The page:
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Int J Older People Nurs. 2020 Mar;15(1):e12264. doi: 10.1111/opn.12264. Epub 2019 Oct 2.

Living with a well-known stranger: Voices of family members to older persons with frontotemporal dementia.

Author information

1
Sophiahemmet University, Stockholm, Sweden.
2
NVS, Karolinska Institutet, Stockholm, Sweden.
3
SöS, Karolinska Institutet, Stockholm, Sweden.
4
University in South-Eastern Norway, Kongsberg, Norway.
5
Red Cross University College, Stockholm, Sweden.

Abstract

AIM:

To describe family members' experiences of living with persons with neuropsychiatric symptoms (NPS) related to frontotemporal dementia (FTD).

BACKGROUND:

The majority of persons with dementia during the disease trajectory develop NPS. Persons with FTD are likely to develop greater levels of NPS than persons with other types of dementias. Research-based knowledge regarding family members' experiences of living with persons with FTD and NPS is limited.

METHODS:

Nine family members of persons with FTD were interviewed. Interviews commenced with completion of the Neuropsychiatric Inventory (NPI). Upon completion of the NPI, questions were posed from an interview guide where study participants provided in-depth information about NPS identified. Interview data were analysed using qualitative content analysis.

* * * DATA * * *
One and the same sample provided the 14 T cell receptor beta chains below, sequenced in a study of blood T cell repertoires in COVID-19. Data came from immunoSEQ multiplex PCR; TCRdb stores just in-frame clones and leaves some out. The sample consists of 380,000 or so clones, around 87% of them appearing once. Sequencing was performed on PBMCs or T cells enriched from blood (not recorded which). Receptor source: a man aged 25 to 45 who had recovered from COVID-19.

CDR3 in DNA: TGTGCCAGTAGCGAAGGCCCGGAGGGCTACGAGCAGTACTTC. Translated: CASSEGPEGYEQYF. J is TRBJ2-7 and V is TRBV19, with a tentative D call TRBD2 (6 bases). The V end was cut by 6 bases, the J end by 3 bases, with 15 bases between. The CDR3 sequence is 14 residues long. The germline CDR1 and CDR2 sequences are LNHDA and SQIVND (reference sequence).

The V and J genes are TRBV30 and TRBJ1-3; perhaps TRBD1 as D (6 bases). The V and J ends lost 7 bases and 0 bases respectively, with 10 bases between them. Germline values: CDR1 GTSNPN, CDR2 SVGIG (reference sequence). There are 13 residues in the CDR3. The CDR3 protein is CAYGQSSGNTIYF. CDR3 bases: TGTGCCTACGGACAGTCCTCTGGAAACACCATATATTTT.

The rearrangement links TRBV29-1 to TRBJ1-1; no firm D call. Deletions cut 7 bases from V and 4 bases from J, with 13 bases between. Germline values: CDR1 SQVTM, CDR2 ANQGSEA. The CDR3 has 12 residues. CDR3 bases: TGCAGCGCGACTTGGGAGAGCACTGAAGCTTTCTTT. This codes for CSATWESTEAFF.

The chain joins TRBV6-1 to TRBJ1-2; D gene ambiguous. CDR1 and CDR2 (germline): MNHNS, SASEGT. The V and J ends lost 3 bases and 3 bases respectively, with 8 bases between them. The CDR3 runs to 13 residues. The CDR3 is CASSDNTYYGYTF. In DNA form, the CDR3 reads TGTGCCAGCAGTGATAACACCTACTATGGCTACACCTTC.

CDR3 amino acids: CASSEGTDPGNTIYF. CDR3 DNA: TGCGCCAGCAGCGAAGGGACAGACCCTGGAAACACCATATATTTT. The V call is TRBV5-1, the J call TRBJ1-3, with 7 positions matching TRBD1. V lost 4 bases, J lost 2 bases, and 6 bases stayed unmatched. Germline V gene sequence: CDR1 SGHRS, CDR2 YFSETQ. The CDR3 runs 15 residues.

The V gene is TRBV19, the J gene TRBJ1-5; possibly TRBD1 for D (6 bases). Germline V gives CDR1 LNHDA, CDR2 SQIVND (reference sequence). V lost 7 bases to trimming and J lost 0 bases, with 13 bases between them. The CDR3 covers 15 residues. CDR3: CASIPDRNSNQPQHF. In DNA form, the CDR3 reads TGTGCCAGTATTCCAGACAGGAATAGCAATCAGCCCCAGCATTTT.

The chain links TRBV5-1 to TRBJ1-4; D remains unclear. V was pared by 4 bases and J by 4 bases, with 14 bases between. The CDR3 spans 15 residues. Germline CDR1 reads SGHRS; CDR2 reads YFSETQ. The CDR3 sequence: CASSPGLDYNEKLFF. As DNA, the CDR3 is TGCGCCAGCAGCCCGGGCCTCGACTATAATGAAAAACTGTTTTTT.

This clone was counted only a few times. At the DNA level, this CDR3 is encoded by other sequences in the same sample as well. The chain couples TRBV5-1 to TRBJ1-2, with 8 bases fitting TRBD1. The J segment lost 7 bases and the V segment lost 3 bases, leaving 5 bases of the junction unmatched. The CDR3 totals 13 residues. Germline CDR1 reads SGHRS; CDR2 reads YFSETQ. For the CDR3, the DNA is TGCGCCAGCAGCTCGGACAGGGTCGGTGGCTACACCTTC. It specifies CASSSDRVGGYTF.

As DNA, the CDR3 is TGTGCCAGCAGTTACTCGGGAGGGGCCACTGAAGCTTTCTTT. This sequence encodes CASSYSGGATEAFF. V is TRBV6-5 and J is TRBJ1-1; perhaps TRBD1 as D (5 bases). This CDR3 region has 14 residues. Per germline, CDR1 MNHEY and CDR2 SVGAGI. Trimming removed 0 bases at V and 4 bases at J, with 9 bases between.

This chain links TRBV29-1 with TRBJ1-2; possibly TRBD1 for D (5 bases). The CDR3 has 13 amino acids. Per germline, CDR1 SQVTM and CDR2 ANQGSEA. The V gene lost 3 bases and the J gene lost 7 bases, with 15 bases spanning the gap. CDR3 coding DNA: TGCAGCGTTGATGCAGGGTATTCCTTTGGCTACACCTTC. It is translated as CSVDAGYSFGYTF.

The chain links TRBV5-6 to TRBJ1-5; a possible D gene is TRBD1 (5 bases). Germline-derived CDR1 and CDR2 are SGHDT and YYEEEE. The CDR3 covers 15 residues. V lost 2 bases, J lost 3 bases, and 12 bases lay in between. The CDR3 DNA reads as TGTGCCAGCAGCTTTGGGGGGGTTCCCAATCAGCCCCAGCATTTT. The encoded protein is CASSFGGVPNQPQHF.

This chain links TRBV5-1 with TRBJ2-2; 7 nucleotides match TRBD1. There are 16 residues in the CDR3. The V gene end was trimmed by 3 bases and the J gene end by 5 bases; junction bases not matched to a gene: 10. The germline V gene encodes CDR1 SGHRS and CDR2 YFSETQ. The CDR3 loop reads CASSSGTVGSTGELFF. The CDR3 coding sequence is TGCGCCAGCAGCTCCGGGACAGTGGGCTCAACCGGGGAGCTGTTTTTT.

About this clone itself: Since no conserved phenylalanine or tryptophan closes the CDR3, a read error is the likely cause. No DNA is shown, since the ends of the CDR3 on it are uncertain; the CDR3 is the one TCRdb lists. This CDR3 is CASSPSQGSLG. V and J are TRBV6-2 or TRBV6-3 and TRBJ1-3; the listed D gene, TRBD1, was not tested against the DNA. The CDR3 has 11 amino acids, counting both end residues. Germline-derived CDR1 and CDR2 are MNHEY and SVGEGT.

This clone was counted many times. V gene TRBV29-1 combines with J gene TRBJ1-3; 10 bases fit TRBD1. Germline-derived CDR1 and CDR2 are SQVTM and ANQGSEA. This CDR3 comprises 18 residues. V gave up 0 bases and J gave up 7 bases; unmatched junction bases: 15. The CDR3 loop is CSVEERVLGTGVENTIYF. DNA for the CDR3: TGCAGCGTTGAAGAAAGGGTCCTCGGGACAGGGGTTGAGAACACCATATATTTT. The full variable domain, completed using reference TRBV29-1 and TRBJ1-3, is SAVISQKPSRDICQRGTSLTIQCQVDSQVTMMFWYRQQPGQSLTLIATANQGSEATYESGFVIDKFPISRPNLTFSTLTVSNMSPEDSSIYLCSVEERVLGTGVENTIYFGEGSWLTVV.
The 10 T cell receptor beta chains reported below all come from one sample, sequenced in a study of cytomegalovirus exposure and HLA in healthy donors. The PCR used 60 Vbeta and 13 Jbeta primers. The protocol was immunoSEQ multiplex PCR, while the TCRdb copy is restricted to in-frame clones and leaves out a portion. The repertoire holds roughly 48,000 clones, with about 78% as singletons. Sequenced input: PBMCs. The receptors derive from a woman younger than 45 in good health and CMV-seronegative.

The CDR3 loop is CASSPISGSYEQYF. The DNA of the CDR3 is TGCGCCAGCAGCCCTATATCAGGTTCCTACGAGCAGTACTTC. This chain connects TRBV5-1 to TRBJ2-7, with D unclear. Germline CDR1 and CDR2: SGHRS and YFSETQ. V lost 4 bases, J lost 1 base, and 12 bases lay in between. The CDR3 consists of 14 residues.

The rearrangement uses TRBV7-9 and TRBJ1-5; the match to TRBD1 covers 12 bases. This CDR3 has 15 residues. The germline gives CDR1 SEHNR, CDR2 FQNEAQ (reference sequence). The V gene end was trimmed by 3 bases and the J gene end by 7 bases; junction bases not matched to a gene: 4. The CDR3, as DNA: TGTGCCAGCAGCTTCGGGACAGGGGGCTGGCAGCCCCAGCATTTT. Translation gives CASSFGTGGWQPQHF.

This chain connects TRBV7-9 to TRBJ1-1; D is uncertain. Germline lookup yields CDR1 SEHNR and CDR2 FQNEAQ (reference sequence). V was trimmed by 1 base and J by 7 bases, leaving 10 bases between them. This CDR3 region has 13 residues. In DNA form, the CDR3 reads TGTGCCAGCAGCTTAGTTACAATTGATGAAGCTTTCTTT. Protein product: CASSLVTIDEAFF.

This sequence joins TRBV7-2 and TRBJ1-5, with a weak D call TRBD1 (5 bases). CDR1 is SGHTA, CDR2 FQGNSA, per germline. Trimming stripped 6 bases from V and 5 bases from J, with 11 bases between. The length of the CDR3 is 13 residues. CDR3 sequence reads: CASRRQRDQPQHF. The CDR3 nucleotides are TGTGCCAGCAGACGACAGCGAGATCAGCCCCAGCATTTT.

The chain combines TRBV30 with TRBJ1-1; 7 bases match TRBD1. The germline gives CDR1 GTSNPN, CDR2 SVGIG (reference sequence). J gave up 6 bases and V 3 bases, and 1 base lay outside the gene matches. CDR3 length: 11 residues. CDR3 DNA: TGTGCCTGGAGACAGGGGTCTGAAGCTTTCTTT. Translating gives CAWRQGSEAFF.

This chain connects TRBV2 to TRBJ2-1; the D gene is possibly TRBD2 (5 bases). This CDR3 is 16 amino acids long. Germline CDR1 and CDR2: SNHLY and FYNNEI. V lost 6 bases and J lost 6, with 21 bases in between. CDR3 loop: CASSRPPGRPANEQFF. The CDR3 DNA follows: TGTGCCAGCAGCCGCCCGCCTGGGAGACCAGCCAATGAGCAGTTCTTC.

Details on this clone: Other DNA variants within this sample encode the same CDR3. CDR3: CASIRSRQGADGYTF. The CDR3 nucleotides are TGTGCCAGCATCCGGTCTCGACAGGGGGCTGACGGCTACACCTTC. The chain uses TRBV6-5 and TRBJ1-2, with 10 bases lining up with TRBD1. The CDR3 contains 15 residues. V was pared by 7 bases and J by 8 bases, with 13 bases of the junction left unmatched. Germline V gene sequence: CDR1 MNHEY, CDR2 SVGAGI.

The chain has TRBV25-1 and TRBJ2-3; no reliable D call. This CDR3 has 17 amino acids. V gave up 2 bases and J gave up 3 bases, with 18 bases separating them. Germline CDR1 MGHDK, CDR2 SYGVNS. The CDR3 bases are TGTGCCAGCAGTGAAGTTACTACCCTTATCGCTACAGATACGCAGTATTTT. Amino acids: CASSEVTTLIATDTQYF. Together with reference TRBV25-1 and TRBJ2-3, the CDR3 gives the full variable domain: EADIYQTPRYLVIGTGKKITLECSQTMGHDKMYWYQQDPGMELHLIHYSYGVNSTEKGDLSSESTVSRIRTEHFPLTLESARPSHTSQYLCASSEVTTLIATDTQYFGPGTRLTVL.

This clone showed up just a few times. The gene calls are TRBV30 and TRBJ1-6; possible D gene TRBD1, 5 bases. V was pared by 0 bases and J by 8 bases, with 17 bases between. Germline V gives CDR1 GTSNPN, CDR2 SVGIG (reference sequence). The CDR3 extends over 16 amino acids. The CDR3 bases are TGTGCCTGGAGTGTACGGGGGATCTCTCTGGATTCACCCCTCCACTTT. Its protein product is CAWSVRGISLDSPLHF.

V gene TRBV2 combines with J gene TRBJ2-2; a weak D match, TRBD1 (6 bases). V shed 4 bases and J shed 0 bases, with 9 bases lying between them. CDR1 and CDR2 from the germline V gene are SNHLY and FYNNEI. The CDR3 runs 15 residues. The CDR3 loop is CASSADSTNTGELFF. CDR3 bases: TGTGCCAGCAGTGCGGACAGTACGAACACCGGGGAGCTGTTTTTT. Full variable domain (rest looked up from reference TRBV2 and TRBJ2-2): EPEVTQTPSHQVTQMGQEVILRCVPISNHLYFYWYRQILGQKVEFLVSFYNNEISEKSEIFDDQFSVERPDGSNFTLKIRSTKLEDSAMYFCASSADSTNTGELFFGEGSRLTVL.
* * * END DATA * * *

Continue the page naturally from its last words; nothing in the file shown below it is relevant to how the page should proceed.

RESULTS:

Interviewed family members highlighted that persons with FTD had developed between four and eight co-existing NPS. Irritability and disinhibition were the most common NPS, with variations in severity, frequency and distress. From the interview data, two themes emerged: Living with a well-known stranger and Coping and overstepping social norms.

CONCLUSIONS:

Living with a well-known stranger depicted a new co-existence with a loved one with changes in personality and behaviour, which were not inherent to the person or predictable any more. The presence of NPS can threaten the safety of the person with FTD and their family in real world and on social media. Support offered should focus on the person's physical and psychological needs, not on a diagnosis.

IMPLICATIONS FOR PRACTICE:

From a health care perspective it is important to see the person with FTD and their family as unique individuals with specific needs.

KEYWORDS:

content analysis; dementia; family

PMID:
31577392
DOI:
10.1111/opn.12264
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